First National Bank v. Littlefield
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226 U.S. 110 (1912)
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U.S. Supreme Court
First National Bank v. Littlefield, 226 U.S. 110 (1912)
First National Bank of Princeton, Illinois v. Littlefield
Submitted November 4, 1912
Decided December 2, 1912
226 U.S. 110
APPEAL FROM THE CIRCUIT COURT OF APPEALS
FOR THE SECOND CIRCUIT
The settled rule is that the concurrent action of two courts below upon questions of fact will not be disturbed except in case manifest error.
In this case, appellant being claimant below had the burden of proof, and this Court will not reverse the finding of both courts that the burden was not sustained.
193 F. 24 affirmed.
The facts are stated in the opinion.
Memorandum opinion, by direction of the Court, by MR. CHIEF JUSTICE WHITE:
Albert O. Brown and others, members of a firm known as A. O. Brown & Company, stockbrokers in New York city, were adjudicated bankrupts. The National Bank of Princeton and four other claimants petitioned to have the receiver in bankruptcy return certain sums of money to which they asserted ownership, because the amounts claimed had been sent to the firm to buy shares of stock for account of the claimants, and the stock had never been delivered to them. The special master, to whom the matter was referred, reported in favor of the claimants. The district court, however, disapproved the conclusion of the master and rejected the claims. The circuit court of appeals reversed. 175 F. 769. It was held that as the stock bought with the moneys of the claimants and for their account belonged to them, they were entitled as owners, the stock having been wrongfully converted by the bankrupts, to take out of the bankrupt estate so much of the avails of their wrongfully converted stock as they might be able to trace into the hands of the receiver. Upon amended pleadings, a further hearing was had before the special master, who reported against the claimants because it was found as a matter of fact that there was a failure to trace any of the proceeds of the converted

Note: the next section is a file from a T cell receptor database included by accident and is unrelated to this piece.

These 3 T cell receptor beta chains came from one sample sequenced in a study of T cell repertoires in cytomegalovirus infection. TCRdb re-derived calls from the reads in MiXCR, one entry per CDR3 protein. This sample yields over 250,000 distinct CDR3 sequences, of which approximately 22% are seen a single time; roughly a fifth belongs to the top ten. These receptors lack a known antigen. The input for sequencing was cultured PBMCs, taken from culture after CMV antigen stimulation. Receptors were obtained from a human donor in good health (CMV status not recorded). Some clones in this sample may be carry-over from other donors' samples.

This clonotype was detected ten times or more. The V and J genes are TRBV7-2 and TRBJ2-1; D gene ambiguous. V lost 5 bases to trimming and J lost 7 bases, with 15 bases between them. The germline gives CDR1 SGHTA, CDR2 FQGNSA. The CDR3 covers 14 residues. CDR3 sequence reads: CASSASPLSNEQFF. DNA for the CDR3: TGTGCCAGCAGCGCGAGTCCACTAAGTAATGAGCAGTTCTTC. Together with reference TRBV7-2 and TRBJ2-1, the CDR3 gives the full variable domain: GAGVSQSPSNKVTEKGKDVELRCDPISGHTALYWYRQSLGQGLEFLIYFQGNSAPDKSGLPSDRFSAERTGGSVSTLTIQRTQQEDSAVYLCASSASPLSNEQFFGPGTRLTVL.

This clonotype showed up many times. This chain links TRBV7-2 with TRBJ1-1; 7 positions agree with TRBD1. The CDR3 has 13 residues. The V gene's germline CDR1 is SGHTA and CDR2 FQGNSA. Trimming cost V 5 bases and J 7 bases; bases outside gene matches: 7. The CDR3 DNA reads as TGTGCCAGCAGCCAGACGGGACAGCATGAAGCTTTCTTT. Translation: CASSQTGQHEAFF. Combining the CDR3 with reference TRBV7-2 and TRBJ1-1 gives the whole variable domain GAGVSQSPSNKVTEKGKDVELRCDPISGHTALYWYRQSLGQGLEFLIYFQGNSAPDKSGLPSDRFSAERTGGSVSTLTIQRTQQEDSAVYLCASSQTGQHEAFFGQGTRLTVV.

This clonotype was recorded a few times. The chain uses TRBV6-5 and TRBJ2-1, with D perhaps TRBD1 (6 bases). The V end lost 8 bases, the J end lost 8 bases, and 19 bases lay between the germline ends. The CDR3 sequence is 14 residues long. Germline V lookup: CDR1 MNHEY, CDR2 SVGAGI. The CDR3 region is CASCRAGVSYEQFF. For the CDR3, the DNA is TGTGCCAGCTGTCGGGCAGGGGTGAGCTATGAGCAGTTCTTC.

stock into the hands of the receiver. The report of the master was confirmed by the district court (189 F. 432, 442), and the action of that court was in all respects affirmed by the circuit court of appeals (193 F. 24). This appeal was then taken, and the claim of the Princeton Bank has been specially presented, under an agreement that the decision as to that claim will govern as to the others.
All the contentions relied upon in various forms simply assert that the master and the two courts erred in their appreciation of the facts. But the burden of proof was upon the claimant to establish its ownership of the fund -- a burden which it cannot in reason be said was sustained in view of the concurrent adverse action of the master and the courts below. Indeed, as the settled rule is that the concurrent action of two courts upon questions of fact will not be disturbed except in a case of manifest error -- a condition which we are of the opinion after an examination of the record does not here obtain -- it follows that the judgment below must be, and it is,